Road test: Ford Transit Custom Econetic 310


Fuel economy is becoming a valuable marketing tool for van manufacturers. Fleet operators running company cars will be well aware of the Econetic, Bluemotion and Ecoflex labels among others, knowing that car manufacturers use these badges for the most efficient models in the range.

The terminology has also crept into the van market as manufacturers also have targets to cut average CO2 emissions, and a few months after the new Ford Transit Custom arrived on the market, an Econetic version has appeared.

Using a 100bhp version of the 2.2-litre TDCi engine, the Custom Econetic offers significant improvements in fuel economy and lower CO2 emissions compared with its predecessor, so could be a more desirable choice in the range for fleets wanting to minimise fuel spend or to comply with any overall environmental policy that takes into account vehicle emissions.

For its part, the Transit Custom Econetic probably offers the most sophisticated off-the-shelf fuel-saving features of any conventional van.

As standard, it comes with Acceleration Control, an innovative new technology that limits the acceleration to levels achievable when the vehicle is fully laden (with a maximum payload of 1,295kg in this particular model), enabling significant fuel savings when the vehicle is unladen or part-laden.

Ford says field tests show this system can reduce real-world fuel consumption by 4% to 15% and cut wear and tear on brakes, tyres and other components.

The Econetic model also offers standard stop-start that, according to Ford, can reduce fuel consumption and CO2 emissions by up to 10% in urban driving.

Additional fuel-saving features include a switchable 70mph speed limiter (disabled by pressing the Eco button on the dashboard although it is always activated by default on start-up), unique engine calibration, a coolant bypass valve for quicker warm-up, optimised gearing with a 6% longer final drive ratio, low rolling resistance tyres and aerodynamic wheel trims.

Customers can also specify fixed speed limiters for speeds of 56mph, 62mph and 70mph to suit their own operating requirements as an optional feature.

But Econetic isn’t the only low-CO2 technology offered on the van market, so we need to investigate what makes the Transit so special.

Leave a comment for your chance to win £20 of John Lewis vouchers.

Every issue of Fleet News the editor picks his favourite comment from the past two weeks – get involved for your chance to appear in print and win!

Comment as guest

Login / Register


  • keith Gillingham - 09/03/2014 22:55

    I have a Custom LWB 310 Limited 125 PS,from new, now done 14000, mainly town driving, computer says i drive economically, but only getting 31/32 mpg, have just done a 200 mile motorway trip and managed 37mpg @70mph , which i think is pretty rubbish, bearing in mind all its supposed eco toys.It has been back to the garage , but nothing found, and also Ford have developed a special engine oil for the van to improve economy, but three of my local dealers don't stock it, so to top up they sell you the old oil, and in the book it says not to use any oil apart from the New D spec oil, as it can increase fuel consumption, the reason they dont sell it, is that they arent expecting any vans in for servicing and oil change for two years, Genuis, You couldn't make it up could you!!! brilliant van to drive etc, apart from poor fuel efficiency, crap paint finish, mine is metallic blue, shows every mark, touch it at your peril, even rubbing a hair off the paint with a clean thumb has scratched it, and thats with a professionally applied ceramic coating from new, two coats actually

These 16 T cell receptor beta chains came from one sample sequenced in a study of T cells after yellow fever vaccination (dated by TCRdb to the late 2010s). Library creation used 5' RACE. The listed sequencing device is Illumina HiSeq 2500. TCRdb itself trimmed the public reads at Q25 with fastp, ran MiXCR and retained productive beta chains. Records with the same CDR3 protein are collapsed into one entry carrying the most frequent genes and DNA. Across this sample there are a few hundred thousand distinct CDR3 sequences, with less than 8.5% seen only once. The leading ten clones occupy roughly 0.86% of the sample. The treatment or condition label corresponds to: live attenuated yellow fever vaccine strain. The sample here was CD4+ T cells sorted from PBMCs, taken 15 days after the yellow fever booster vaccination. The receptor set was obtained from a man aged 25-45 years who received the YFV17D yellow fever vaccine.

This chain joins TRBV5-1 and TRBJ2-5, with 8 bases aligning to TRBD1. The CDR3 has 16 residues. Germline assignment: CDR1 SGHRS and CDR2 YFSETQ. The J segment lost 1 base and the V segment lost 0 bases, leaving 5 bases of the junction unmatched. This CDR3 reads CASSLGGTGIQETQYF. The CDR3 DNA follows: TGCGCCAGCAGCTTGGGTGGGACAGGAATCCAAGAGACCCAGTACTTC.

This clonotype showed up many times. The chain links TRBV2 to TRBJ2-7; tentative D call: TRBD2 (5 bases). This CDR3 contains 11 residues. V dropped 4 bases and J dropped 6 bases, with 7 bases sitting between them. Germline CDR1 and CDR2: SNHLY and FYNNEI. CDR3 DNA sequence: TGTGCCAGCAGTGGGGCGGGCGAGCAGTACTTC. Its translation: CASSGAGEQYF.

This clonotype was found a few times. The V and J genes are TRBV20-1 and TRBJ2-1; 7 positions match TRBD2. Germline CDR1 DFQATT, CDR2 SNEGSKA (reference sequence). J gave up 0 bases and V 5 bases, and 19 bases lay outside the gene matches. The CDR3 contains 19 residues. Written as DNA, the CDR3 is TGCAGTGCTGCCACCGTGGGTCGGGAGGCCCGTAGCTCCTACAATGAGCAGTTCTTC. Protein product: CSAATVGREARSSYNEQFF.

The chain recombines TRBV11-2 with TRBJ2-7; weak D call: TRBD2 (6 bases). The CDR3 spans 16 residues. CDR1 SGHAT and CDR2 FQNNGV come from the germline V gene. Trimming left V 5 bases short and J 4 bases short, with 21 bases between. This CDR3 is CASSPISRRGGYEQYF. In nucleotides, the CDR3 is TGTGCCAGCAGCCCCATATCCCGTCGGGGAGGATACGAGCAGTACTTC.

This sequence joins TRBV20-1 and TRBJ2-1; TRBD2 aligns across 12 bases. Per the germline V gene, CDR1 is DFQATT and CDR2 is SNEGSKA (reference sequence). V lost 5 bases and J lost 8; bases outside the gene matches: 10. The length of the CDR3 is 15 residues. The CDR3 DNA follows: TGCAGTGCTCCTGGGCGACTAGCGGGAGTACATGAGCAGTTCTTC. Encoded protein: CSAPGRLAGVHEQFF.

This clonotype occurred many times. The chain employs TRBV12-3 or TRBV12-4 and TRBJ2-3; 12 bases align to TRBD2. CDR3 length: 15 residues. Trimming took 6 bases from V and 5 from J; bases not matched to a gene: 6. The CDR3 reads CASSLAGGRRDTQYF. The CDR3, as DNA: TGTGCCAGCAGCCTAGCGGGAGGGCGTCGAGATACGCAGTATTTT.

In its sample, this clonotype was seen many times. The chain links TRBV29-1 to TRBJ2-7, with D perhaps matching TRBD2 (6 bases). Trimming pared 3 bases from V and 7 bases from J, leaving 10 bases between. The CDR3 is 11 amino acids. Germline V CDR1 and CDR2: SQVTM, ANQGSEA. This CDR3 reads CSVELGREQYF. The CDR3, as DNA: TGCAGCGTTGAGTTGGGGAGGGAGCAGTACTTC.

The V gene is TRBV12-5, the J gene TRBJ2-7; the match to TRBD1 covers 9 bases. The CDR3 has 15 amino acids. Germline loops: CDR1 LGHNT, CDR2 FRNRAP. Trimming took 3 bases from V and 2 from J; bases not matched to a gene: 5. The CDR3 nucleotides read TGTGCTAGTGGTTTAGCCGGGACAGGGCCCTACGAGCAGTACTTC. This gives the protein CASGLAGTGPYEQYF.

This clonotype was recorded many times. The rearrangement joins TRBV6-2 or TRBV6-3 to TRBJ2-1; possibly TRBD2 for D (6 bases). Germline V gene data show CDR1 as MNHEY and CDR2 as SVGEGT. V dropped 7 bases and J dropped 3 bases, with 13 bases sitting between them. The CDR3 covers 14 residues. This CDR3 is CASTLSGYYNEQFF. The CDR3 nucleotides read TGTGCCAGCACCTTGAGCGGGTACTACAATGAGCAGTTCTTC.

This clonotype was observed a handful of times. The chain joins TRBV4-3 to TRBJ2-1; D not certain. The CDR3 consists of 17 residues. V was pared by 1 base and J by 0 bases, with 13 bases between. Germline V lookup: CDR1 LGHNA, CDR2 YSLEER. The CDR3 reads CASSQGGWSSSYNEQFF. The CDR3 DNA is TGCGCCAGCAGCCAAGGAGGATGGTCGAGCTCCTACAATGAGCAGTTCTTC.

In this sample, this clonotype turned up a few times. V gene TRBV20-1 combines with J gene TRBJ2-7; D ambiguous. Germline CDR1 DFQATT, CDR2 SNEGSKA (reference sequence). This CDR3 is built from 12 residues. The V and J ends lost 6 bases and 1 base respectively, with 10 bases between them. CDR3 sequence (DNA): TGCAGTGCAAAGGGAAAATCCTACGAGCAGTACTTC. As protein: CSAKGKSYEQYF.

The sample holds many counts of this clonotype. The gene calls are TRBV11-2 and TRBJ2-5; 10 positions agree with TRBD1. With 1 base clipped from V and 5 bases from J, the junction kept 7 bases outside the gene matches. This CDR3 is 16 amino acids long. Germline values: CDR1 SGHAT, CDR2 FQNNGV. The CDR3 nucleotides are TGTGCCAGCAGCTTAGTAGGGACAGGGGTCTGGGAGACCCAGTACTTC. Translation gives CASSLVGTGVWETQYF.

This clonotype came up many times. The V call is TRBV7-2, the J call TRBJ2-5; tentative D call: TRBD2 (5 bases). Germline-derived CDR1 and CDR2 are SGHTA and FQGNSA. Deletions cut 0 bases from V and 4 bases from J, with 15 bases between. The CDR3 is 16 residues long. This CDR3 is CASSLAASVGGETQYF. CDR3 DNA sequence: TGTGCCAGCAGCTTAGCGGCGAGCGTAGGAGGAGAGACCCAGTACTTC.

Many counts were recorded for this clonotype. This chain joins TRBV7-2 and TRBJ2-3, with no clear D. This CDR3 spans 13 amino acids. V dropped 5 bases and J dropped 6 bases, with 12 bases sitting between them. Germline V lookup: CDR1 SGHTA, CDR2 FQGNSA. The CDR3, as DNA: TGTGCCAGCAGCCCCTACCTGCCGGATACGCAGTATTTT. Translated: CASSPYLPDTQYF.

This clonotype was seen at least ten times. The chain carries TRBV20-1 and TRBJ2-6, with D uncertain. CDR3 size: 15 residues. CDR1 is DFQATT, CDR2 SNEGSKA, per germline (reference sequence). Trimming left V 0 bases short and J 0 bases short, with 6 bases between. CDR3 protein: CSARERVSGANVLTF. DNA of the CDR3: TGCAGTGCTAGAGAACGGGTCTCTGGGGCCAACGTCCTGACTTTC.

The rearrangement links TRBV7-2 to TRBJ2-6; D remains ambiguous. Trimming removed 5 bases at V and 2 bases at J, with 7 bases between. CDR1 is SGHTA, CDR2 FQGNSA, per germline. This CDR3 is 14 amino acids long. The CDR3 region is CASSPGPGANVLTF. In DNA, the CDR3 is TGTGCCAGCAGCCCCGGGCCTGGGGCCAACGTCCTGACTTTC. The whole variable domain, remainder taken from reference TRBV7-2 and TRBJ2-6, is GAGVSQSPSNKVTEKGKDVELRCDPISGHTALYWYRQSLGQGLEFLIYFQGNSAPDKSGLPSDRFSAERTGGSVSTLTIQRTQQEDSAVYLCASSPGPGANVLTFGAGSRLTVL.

Reply as guest

    Login / Register
    • Michael Dickinson - 21/07/2014 18:56

      @keith Gillingham - Keith, I agree with every word u say. All this on-board P C crap is simple bullshit. To many electric's and not enough paint. Someone should bring out a KIT VAN and let the owners kit it out themselves. I hate it when I see FULL electrics, I can wind down my own widows thanks, don't even start me on electric mirrors, ROBBERS!

      Reply as guest

      Login / Register
  • Michael Dickinson - 21/07/2014 18:40

    When will we be able to buy a good van without all that electric garbage, which by the way,we pay a fortune for. We want a bloody good van, we don't need electric windows etc etc etc etc so stop telling us they come as standard, if people want electric's FINE but some of us want a good STANDARD work horse. Ford have lost the plot here, give us a good standard van please, we are working class men not professional footballer's. The Transporter has also lost the plot with electric's. V W used to make vans for the working class, I can't believe how expensive VANS have become, I don't mine you making vans for fairies but WISE UP and build us a MAN'S van.

    Reply as guest

    Login / Register
  • chris marshall - 21/11/2014 18:55

    Do not buy. Euro 5 engine is rubbish. Ford's do not now how to fix the engine when there is a problem. Mine is still in the garage at the moment.Dpf' s block up at 30.000 miles and are over a thousand pounds and have to be reset after replacement by only fords. Egr valves block up at 20.000 miles. Fuel injectors fail often as the pressures are so high. And if the oil is not changed regular the variable geo turbos fail also. Stay well clear!!!!

    Reply as guest

    Login / Register